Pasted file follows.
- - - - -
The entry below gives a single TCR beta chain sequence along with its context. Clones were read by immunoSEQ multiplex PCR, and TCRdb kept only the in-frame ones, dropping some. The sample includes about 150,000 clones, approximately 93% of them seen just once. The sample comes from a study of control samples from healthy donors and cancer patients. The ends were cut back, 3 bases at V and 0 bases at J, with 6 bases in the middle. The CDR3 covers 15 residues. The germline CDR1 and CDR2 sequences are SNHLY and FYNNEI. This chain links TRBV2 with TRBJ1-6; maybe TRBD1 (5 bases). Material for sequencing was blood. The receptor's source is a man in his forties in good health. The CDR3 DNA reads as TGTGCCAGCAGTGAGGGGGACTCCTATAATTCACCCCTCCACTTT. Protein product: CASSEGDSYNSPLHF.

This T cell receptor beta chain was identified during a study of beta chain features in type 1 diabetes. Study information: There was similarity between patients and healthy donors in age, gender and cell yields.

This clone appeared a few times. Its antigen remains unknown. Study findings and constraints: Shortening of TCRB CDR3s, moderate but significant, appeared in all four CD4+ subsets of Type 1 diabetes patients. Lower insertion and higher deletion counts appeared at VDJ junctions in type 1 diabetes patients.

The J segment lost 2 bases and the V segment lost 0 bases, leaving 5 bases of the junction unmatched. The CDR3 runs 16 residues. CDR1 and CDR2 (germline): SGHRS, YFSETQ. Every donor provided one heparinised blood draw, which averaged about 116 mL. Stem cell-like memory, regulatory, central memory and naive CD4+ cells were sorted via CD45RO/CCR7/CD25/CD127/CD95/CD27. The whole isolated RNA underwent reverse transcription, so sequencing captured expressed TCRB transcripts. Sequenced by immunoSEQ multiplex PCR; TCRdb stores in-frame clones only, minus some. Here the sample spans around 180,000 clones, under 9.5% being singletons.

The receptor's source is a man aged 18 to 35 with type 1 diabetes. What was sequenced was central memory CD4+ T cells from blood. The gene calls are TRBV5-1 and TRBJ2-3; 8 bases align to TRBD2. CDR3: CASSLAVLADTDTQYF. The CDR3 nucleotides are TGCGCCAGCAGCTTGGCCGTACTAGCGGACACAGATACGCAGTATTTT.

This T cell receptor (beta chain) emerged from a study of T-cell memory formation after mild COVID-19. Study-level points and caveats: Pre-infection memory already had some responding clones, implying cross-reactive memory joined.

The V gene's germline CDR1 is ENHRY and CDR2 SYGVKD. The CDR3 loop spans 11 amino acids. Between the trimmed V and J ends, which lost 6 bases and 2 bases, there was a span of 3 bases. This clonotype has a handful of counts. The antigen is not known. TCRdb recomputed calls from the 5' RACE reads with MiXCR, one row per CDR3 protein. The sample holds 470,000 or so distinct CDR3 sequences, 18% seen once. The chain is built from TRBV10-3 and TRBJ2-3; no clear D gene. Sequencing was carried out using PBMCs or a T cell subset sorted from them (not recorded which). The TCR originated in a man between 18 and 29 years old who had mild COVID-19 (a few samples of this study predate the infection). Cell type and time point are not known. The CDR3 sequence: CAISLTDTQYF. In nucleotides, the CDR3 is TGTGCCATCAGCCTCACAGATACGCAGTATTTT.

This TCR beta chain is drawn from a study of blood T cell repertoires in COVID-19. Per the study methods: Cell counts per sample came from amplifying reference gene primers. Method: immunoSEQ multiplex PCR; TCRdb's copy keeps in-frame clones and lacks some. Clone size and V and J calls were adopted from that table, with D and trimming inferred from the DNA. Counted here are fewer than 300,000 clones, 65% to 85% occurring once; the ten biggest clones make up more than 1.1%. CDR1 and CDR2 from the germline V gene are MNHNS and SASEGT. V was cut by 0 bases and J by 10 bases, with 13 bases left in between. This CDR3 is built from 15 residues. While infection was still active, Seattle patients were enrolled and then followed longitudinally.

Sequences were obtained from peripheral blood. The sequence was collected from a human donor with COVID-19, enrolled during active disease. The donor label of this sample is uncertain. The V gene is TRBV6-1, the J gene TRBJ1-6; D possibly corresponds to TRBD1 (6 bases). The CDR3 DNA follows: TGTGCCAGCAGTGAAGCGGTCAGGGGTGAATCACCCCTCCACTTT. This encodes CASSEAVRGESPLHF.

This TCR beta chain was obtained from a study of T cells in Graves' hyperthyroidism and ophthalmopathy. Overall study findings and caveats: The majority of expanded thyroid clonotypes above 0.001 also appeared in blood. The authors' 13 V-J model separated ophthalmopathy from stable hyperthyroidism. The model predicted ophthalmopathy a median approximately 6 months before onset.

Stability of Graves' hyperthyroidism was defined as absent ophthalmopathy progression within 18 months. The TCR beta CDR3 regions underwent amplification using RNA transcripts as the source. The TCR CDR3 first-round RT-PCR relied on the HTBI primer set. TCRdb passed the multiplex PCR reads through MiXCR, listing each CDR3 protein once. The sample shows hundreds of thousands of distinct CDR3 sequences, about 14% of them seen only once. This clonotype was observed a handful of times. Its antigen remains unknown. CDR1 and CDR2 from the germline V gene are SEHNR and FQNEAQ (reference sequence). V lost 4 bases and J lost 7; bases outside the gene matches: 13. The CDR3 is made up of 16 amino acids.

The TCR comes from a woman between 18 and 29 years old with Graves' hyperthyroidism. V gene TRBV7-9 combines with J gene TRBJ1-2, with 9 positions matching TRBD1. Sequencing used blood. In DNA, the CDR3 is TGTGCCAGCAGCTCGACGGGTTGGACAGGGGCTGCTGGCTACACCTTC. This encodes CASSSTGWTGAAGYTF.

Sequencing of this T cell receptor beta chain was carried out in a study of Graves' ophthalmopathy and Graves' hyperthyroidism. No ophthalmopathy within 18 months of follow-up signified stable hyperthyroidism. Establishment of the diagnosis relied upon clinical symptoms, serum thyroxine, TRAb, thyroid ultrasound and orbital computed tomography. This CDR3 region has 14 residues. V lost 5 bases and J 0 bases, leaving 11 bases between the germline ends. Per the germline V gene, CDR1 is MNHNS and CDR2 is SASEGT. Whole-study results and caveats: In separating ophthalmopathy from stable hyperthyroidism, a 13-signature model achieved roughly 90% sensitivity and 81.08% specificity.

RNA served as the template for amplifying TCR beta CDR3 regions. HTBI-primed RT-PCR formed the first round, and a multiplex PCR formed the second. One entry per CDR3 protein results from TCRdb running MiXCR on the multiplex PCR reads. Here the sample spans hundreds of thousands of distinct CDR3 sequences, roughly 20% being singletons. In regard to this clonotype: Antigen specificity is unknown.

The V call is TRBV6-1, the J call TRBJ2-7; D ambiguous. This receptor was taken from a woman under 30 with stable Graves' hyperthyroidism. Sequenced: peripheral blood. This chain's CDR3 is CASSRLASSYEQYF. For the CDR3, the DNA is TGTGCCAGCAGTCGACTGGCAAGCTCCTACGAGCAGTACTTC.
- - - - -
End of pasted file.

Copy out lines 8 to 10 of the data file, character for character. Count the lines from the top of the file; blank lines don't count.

This TCR beta chain is drawn from a study of blood T cell repertoires in COVID-19. Per the study methods: Cell counts per sample came from amplifying reference gene primers. Method: immunoSEQ multiplex PCR; TCRdb's copy keeps in-frame clones and lacks some. Clone size and V and J calls were adopted from that table, with D and trimming inferred from the DNA. Counted here are fewer than 300,000 clones, 65% to 85% occurring once; the ten biggest clones make up more than 1.1%. CDR1 and CDR2 from the germline V gene are MNHNS and SASEGT. V was cut by 0 bases and J by 10 bases, with 13 bases left in between. This CDR3 is built from 15 residues. While infection was still active, Seattle patients were enrolled and then followed longitudinally.

Sequences were obtained from peripheral blood. The sequence was collected from a human donor with COVID-19, enrolled during active disease. The donor label of this sample is uncertain. The V gene is TRBV6-1, the J gene TRBJ1-6; D possibly corresponds to TRBD1 (6 bases). The CDR3 DNA follows: TGTGCCAGCAGTGAAGCGGTCAGGGGTGAATCACCCCTCCACTTT. This encodes CASSEAVRGESPLHF.

This TCR beta chain was obtained from a study of T cells in Graves' hyperthyroidism and ophthalmopathy. Overall study findings and caveats: The majority of expanded thyroid clonotypes above 0.001 also appeared in blood. The authors' 13 V-J model separated ophthalmopathy from stable hyperthyroidism. The model predicted ophthalmopathy a median approximately 6 months before onset.